The Government Accountability Office (GAO) says in a new report that while all U.S. nuclear plant sites have had some groundwater contamination from radioactive leaks,  there was no discernable impact on the public’s health from radioactive leaks at three nuclear plants it investigated. It concludes, however, that the Nuclear Regulatory Commission (NRC) could better identify and characterize the leaks if it required transparent monitoring data from licensees.

In the report, "Nuclear Regulatory Commission: Oversight of Underground Piping Systems Commensurate with Risk, but Proactive Measures Could Help Address Future Leaks," the GAO recommended that the NRC should periodically assess the effectiveness of the groundwater initiative and determine whether structural integrity tests should be included in licensee inspection requirements when they become feasible.

The NRC’s groundwater monitoring requirements generally focus on monitoring offsite locations—where a member of the public could be exposed to radiation—but not on onsite groundwater monitoring, “which can improve the likelihood that leaks will be detected before they migrate off-site,” the GAO says.

“In addition, NRC has assessed its regulatory framework for, and oversight of, inspection of underground piping systems and groundwater monitoring. Based on the low risk posed by spills to date, NRC determined that no further regulations are needed at this time but has committed to such actions as gathering information on underground piping leak trends and reviewing codes and standards for underground piping.”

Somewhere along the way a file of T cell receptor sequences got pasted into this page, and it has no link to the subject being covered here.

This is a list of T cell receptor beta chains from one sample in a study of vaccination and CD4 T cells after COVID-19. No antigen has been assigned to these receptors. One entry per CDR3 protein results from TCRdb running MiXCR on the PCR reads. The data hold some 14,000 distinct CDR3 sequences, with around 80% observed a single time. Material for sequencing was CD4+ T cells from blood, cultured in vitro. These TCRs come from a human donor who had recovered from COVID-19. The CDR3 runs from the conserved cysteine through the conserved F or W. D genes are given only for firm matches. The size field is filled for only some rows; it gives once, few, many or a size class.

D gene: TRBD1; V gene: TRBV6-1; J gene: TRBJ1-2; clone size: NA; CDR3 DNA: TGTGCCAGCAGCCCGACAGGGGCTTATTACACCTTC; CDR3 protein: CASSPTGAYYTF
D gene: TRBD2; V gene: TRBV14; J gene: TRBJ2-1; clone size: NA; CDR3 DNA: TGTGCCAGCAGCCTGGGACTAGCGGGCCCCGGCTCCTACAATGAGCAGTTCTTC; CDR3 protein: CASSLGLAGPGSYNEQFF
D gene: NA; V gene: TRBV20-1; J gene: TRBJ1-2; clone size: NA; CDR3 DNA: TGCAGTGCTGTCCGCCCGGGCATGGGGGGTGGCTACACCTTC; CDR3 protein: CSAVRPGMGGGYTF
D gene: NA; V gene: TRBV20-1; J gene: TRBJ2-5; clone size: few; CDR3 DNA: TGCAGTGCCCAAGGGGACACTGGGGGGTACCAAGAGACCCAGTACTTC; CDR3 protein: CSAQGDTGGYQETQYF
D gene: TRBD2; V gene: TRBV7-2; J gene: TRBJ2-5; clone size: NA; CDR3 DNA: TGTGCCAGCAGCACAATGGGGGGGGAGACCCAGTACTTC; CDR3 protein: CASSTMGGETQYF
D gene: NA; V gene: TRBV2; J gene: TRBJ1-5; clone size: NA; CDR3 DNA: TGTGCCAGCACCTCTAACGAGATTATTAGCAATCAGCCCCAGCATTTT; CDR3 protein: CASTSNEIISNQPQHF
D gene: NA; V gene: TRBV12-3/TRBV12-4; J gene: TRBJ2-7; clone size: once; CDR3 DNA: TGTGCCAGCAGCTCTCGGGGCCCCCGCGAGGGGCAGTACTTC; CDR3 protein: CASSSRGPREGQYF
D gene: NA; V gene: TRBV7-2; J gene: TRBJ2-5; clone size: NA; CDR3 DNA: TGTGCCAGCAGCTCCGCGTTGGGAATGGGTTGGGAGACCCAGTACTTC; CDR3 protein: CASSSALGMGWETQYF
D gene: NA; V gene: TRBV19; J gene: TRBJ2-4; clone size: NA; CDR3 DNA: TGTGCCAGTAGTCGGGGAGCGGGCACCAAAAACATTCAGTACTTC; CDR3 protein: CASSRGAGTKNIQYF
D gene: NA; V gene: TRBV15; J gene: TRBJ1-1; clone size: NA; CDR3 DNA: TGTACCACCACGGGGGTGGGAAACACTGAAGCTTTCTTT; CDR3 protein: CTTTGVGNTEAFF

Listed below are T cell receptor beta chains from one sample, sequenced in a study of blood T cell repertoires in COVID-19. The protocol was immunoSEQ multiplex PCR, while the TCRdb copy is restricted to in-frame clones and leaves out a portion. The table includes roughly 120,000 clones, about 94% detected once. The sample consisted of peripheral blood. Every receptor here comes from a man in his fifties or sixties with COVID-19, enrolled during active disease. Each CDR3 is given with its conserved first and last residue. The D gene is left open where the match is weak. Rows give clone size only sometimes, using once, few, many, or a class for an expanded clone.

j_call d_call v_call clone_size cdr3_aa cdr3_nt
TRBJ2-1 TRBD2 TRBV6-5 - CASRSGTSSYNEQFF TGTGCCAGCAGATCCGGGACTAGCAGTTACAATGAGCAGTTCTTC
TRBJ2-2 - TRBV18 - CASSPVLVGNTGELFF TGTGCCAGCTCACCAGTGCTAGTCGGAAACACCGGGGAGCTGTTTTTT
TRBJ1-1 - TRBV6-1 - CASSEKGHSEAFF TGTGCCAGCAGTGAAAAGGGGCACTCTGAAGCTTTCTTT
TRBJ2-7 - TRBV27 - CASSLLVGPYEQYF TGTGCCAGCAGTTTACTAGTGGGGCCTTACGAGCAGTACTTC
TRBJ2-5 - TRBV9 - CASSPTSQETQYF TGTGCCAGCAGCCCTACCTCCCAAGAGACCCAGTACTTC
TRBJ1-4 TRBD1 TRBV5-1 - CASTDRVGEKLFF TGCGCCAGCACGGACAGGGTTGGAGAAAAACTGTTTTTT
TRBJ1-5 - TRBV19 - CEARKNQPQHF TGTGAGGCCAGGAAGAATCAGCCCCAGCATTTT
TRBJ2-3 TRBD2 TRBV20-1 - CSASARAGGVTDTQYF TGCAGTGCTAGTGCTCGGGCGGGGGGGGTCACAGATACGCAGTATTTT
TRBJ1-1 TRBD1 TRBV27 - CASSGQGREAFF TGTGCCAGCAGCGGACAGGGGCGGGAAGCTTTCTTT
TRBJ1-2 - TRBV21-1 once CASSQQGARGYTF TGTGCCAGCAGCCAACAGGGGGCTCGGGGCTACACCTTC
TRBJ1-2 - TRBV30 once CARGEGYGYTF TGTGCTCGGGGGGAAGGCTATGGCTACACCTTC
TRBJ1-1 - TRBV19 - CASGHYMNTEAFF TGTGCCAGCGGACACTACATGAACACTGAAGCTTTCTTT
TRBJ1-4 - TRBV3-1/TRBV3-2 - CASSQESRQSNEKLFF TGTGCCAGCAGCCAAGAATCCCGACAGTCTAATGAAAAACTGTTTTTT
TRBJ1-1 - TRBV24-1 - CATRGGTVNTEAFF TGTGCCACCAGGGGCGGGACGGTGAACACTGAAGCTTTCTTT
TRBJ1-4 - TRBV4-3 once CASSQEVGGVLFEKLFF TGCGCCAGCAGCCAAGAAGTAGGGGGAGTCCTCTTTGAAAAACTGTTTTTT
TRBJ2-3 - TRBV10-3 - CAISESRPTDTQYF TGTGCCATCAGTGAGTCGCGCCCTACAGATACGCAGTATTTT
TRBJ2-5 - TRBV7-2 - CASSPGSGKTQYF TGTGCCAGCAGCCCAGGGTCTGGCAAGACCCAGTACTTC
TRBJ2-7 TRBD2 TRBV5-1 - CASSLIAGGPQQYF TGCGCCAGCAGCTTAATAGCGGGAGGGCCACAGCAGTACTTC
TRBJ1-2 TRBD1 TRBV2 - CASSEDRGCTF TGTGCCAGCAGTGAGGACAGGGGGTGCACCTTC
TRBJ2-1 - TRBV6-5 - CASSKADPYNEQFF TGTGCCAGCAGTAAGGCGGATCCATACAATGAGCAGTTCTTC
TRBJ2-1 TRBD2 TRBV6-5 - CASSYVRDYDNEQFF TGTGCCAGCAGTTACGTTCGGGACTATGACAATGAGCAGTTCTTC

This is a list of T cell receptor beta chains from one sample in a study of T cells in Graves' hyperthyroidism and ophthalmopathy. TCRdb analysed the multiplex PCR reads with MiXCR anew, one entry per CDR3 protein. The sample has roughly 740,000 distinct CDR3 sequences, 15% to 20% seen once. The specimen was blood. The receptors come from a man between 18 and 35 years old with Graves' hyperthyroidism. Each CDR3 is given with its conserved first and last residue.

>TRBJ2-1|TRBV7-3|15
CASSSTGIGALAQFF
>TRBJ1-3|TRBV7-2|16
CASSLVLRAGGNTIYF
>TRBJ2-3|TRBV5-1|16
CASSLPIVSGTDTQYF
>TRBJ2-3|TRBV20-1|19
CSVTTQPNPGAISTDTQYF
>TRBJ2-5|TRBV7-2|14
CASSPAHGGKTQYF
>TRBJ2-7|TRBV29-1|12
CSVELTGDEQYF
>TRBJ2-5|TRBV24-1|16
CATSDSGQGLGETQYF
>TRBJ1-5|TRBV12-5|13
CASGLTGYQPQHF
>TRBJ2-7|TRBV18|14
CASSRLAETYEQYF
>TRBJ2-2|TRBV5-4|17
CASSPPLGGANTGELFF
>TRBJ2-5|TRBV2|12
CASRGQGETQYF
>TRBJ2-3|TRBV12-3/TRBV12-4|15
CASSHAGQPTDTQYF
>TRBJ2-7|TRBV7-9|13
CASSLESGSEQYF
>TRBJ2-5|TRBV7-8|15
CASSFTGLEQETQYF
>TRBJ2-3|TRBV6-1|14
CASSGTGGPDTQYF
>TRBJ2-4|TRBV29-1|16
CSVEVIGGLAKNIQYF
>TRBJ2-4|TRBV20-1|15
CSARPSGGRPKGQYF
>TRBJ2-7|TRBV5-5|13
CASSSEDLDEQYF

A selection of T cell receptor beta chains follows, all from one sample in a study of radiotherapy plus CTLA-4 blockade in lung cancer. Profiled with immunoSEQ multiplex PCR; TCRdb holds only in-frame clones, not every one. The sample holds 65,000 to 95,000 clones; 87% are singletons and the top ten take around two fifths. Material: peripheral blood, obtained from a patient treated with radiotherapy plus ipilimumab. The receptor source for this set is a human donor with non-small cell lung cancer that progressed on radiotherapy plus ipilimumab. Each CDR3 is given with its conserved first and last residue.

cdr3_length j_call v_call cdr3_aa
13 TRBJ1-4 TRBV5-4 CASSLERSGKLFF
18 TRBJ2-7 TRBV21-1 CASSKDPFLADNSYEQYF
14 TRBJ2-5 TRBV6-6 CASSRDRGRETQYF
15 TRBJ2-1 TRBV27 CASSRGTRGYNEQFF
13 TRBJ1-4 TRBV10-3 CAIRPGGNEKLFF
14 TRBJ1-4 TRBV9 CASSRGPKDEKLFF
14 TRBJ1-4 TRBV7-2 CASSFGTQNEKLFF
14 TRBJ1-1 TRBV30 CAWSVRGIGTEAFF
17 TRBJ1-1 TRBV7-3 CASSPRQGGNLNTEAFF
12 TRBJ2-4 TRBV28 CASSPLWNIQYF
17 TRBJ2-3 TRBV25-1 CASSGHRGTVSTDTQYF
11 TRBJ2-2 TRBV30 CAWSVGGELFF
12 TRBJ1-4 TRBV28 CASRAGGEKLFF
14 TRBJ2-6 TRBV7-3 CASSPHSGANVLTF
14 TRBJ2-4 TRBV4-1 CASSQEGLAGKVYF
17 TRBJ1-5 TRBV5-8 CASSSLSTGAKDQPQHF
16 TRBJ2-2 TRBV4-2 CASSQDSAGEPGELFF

In related news, the NRC and the Nuclear Energy Institute (NEI) separately criticized the Associated Press (AP) for “selective, misleading” reporting in a series of new articles on U.S. nuclear power plant safety. The AP report found that tritium, a radioactive form of hydrogen, has leaked from at least 48 of 65 nuclear sites, according to NRC records. Leaks from at least 37 of those facilities reportedly contained concentrations exceeding the federal drinking water standard, up to hundreds of times the limit. The report concluded that the NRC has been making standards less stringent so that aging nuclear reactors will be compliant with operating requirements.

“Just as a power outage was the root cause of the core meltdowns at Fukushima, a failure of buried pipes that carry cooling water to the reactor cores could lead to a similar emergency here in the U.S.,” said Rep. Edward J. Markey (D-Mass.), citing the AP report. “There would be no warning because no one ever checks the integrity of these underground pipes. These pipes have more leaks than the Vancouver Canucks goaltending. The NRC must require inspections of these pipes before they deteriorate instead of its current policy of crossing fingers and hoping for the best.”

The NRC said in a statement that the federal agency has a “robust and comprehensive” approach to holding U.S. nuclear power plants to strict safety standards. “The AP article fails to recognize that the NRC’s own inspection and maintenance requirements have led plants to detect and repair, replace or otherwise fix the equipment, systems or other issues that were described in the article and in other instances which were not highlighted. For example, the NRC’s inspections last year at the Fort Calhoun plant in Nebraska showed the plant needed to correct deficiencies in its flood response plan. The NRC increased its oversight of Fort Calhoun while the plant responded, and today the plant is very well positioned to ride out the current extreme Missouri River flooding while keeping the public safe.”

The NEI said the AP’s coverage “has factual errors, fails to cite relevant reports on safety that contradict the reporting, and raises questions about historic operating issues while ignoring more recent evidence of improved performance in areas that it examines.”

Sources: POWERnews, GAO, AP, NRC, NEI